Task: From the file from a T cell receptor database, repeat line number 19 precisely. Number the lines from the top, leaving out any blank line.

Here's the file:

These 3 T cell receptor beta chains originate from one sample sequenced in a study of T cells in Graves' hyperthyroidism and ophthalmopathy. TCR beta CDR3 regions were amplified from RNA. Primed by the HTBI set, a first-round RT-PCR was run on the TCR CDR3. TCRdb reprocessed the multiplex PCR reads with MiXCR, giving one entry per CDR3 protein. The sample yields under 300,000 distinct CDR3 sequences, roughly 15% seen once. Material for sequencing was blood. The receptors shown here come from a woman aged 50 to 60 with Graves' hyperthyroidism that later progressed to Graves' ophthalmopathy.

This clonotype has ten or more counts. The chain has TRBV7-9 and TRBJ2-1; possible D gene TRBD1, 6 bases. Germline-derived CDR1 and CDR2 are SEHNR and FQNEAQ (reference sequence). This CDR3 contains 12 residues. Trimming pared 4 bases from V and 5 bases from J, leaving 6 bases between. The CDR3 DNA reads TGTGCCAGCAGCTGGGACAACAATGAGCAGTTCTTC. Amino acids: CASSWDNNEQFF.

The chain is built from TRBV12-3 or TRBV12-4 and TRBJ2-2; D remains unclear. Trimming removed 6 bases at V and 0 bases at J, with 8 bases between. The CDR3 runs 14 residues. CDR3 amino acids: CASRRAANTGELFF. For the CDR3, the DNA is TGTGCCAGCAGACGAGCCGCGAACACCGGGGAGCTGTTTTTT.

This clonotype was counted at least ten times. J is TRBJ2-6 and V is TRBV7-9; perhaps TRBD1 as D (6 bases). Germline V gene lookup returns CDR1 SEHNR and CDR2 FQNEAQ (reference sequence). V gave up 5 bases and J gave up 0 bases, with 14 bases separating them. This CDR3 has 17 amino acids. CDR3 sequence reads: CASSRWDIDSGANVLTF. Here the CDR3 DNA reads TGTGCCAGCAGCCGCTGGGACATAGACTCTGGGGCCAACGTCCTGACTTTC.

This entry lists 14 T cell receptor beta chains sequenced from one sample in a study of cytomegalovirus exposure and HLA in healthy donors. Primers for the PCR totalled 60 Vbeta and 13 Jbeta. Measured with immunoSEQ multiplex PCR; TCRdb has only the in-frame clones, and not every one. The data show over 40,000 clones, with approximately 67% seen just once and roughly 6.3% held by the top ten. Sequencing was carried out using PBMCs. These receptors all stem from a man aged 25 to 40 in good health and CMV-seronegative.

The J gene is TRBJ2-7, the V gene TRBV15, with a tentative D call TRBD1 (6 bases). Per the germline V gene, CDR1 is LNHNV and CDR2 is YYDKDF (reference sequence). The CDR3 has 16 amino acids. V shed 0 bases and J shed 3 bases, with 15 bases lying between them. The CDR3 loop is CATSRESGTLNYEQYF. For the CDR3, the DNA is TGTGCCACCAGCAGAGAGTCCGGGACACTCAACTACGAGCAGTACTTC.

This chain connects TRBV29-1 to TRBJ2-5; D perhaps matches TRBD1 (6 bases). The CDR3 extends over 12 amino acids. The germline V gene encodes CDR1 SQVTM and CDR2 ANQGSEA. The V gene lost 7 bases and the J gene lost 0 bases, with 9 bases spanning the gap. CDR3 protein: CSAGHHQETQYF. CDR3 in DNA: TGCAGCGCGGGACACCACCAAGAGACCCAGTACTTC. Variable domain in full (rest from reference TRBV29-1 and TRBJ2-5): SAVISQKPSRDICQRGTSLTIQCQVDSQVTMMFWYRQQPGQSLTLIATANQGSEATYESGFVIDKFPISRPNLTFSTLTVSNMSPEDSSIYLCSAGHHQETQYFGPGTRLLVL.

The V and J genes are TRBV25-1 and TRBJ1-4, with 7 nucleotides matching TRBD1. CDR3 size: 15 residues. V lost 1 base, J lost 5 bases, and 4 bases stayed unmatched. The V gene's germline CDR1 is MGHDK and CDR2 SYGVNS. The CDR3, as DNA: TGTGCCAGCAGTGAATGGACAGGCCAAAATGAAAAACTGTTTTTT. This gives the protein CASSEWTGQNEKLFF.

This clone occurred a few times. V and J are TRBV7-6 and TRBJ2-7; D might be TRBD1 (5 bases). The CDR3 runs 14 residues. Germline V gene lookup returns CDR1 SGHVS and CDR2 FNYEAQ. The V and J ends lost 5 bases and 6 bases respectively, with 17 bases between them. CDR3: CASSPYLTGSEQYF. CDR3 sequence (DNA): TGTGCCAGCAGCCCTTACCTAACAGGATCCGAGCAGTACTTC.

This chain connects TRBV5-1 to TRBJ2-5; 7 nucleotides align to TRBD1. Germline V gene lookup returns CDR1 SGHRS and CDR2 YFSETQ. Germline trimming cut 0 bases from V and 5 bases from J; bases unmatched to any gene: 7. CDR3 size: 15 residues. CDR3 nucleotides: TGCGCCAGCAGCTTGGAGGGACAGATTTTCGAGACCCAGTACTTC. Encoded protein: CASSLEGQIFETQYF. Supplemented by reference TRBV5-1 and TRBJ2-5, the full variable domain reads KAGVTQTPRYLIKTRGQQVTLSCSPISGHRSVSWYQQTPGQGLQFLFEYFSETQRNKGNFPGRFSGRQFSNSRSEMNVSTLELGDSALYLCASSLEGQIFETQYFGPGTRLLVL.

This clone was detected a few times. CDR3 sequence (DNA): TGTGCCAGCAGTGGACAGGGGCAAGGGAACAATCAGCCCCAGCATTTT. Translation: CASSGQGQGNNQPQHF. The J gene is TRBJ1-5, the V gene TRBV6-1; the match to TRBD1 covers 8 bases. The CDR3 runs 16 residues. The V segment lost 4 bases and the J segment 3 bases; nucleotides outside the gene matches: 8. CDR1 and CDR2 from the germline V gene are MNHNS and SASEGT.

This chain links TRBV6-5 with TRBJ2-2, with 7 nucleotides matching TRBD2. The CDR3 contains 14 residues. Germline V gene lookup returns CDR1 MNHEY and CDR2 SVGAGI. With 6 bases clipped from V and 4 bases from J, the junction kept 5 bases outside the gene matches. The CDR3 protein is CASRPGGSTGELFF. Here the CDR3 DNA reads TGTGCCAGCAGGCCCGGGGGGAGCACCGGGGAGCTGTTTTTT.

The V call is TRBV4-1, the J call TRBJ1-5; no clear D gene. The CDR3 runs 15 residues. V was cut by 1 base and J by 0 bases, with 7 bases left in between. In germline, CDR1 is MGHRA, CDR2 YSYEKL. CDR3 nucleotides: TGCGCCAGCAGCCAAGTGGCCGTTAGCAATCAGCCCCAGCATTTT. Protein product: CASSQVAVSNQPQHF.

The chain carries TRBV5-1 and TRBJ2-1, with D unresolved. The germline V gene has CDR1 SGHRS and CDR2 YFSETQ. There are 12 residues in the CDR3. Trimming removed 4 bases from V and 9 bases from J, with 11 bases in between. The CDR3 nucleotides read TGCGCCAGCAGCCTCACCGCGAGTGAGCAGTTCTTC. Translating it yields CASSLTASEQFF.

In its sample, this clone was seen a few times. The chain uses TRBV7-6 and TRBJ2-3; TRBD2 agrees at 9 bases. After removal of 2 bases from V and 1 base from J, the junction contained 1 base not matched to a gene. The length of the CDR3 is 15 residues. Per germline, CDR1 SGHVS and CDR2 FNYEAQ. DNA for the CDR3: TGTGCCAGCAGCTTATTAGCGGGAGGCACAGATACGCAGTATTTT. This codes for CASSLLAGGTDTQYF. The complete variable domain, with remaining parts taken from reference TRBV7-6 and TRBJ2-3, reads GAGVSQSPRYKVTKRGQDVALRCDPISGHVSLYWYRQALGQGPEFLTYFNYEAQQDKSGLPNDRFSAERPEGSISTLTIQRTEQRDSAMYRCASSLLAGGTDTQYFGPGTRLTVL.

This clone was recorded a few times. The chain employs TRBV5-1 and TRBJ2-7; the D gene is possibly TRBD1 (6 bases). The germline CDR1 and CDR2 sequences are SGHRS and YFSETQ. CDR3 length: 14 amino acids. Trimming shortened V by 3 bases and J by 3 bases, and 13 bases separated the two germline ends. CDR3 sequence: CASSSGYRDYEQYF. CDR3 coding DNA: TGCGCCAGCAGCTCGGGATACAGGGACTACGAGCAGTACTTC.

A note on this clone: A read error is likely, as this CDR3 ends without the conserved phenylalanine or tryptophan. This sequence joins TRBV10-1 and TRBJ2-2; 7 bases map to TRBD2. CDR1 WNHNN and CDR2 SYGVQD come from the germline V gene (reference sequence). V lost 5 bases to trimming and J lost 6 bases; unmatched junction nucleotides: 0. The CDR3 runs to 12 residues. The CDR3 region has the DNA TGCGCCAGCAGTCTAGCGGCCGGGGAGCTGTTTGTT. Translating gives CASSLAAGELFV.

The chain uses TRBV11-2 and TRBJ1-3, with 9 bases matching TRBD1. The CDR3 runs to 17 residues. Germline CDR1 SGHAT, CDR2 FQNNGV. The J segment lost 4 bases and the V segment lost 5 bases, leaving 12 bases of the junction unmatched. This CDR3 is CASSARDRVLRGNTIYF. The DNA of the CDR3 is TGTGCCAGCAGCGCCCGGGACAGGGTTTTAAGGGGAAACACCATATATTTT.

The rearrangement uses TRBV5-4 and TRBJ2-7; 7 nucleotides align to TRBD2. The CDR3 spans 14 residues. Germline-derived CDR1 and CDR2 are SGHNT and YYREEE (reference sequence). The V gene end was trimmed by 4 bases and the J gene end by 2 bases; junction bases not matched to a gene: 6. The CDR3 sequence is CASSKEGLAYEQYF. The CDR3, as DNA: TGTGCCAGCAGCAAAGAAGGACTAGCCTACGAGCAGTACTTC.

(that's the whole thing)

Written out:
The rearrangement uses TRBV5-4 and TRBJ2-7; 7 nucleotides align to TRBD2. The CDR3 spans 14 residues. Germline-derived CDR1 and CDR2 are SGHNT and YYREEE (reference sequence). The V gene end was trimmed by 4 bases and the J gene end by 2 bases; junction bases not matched to a gene: 6. The CDR3 sequence is CASSKEGLAYEQYF. The CDR3, as DNA: TGTGCCAGCAGCAAAGAAGGACTAGCCTACGAGCAGTACTTC.